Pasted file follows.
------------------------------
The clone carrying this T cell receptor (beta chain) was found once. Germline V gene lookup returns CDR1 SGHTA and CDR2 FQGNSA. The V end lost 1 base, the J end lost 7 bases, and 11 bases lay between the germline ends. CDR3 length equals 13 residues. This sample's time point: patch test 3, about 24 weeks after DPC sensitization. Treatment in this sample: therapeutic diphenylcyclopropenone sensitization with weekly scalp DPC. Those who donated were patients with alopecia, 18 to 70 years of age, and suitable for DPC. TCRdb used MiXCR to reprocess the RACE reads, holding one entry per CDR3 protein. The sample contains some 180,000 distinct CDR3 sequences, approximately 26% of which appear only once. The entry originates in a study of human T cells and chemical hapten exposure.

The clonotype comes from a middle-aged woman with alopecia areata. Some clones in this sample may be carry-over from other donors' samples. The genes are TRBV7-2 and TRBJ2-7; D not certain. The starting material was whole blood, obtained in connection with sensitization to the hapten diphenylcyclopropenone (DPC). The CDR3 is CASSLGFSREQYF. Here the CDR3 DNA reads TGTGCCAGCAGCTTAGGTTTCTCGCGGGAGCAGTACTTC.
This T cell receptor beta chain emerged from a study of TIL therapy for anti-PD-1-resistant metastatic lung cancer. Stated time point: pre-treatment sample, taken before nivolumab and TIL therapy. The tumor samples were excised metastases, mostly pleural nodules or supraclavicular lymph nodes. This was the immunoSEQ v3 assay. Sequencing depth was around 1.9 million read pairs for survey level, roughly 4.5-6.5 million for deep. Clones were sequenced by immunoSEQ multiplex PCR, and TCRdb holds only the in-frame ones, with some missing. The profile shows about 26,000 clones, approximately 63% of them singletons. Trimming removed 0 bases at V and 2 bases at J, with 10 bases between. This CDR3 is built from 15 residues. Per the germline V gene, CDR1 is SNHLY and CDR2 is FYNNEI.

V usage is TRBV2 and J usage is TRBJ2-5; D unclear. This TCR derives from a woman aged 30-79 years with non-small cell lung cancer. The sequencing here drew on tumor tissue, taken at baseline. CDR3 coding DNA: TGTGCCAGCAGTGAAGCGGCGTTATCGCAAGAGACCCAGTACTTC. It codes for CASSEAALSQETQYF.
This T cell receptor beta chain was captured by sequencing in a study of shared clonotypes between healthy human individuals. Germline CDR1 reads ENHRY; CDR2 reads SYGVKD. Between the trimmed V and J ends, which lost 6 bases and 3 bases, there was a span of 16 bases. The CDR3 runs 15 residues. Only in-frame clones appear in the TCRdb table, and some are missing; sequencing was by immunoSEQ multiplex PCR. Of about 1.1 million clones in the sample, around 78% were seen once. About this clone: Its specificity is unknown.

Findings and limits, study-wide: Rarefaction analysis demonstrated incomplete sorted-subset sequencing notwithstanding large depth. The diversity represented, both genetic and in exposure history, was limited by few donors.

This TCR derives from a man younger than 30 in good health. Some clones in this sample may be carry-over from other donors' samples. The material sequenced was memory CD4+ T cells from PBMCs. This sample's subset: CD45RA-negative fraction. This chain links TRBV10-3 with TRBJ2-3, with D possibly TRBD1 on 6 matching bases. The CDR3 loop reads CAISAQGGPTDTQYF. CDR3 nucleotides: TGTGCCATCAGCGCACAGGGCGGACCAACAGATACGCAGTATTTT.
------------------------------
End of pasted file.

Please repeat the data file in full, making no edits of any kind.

The clone carrying this T cell receptor (beta chain) was found once. Germline V gene lookup returns CDR1 SGHTA and CDR2 FQGNSA. The V end lost 1 base, the J end lost 7 bases, and 11 bases lay between the germline ends. CDR3 length equals 13 residues. This sample's time point: patch test 3, about 24 weeks after DPC sensitization. Treatment in this sample: therapeutic diphenylcyclopropenone sensitization with weekly scalp DPC. Those who donated were patients with alopecia, 18 to 70 years of age, and suitable for DPC. TCRdb used MiXCR to reprocess the RACE reads, holding one entry per CDR3 protein. The sample contains some 180,000 distinct CDR3 sequences, approximately 26% of which appear only once. The entry originates in a study of human T cells and chemical hapten exposure.

The clonotype comes from a middle-aged woman with alopecia areata. Some clones in this sample may be carry-over from other donors' samples. The genes are TRBV7-2 and TRBJ2-7; D not certain. The starting material was whole blood, obtained in connection with sensitization to the hapten diphenylcyclopropenone (DPC). The CDR3 is CASSLGFSREQYF. Here the CDR3 DNA reads TGTGCCAGCAGCTTAGGTTTCTCGCGGGAGCAGTACTTC.
This T cell receptor beta chain emerged from a study of TIL therapy for anti-PD-1-resistant metastatic lung cancer. Stated time point: pre-treatment sample, taken before nivolumab and TIL therapy. The tumor samples were excised metastases, mostly pleural nodules or supraclavicular lymph nodes. This was the immunoSEQ v3 assay. Sequencing depth was around 1.9 million read pairs for survey level, roughly 4.5-6.5 million for deep. Clones were sequenced by immunoSEQ multiplex PCR, and TCRdb holds only the in-frame ones, with some missing. The profile shows about 26,000 clones, approximately 63% of them singletons. Trimming removed 0 bases at V and 2 bases at J, with 10 bases between. This CDR3 is built from 15 residues. Per the germline V gene, CDR1 is SNHLY and CDR2 is FYNNEI.

V usage is TRBV2 and J usage is TRBJ2-5; D unclear. This TCR derives from a woman aged 30-79 years with non-small cell lung cancer. The sequencing here drew on tumor tissue, taken at baseline. CDR3 coding DNA: TGTGCCAGCAGTGAAGCGGCGTTATCGCAAGAGACCCAGTACTTC. It codes for CASSEAALSQETQYF.
This T cell receptor beta chain was captured by sequencing in a study of shared clonotypes between healthy human individuals. Germline CDR1 reads ENHRY; CDR2 reads SYGVKD. Between the trimmed V and J ends, which lost 6 bases and 3 bases, there was a span of 16 bases. The CDR3 runs 15 residues. Only in-frame clones appear in the TCRdb table, and some are missing; sequencing was by immunoSEQ multiplex PCR. Of about 1.1 million clones in the sample, around 78% were seen once. About this clone: Its specificity is unknown.

Findings and limits, study-wide: Rarefaction analysis demonstrated incomplete sorted-subset sequencing notwithstanding large depth. The diversity represented, both genetic and in exposure history, was limited by few donors.

This TCR derives from a man younger than 30 in good health. Some clones in this sample may be carry-over from other donors' samples. The material sequenced was memory CD4+ T cells from PBMCs. This sample's subset: CD45RA-negative fraction. This chain links TRBV10-3 with TRBJ2-3, with D possibly TRBD1 on 6 matching bases. The CDR3 loop reads CAISAQGGPTDTQYF. CDR3 nucleotides: TGTGCCATCAGCGCACAGGGCGGACCAACAGATACGCAGTATTTT.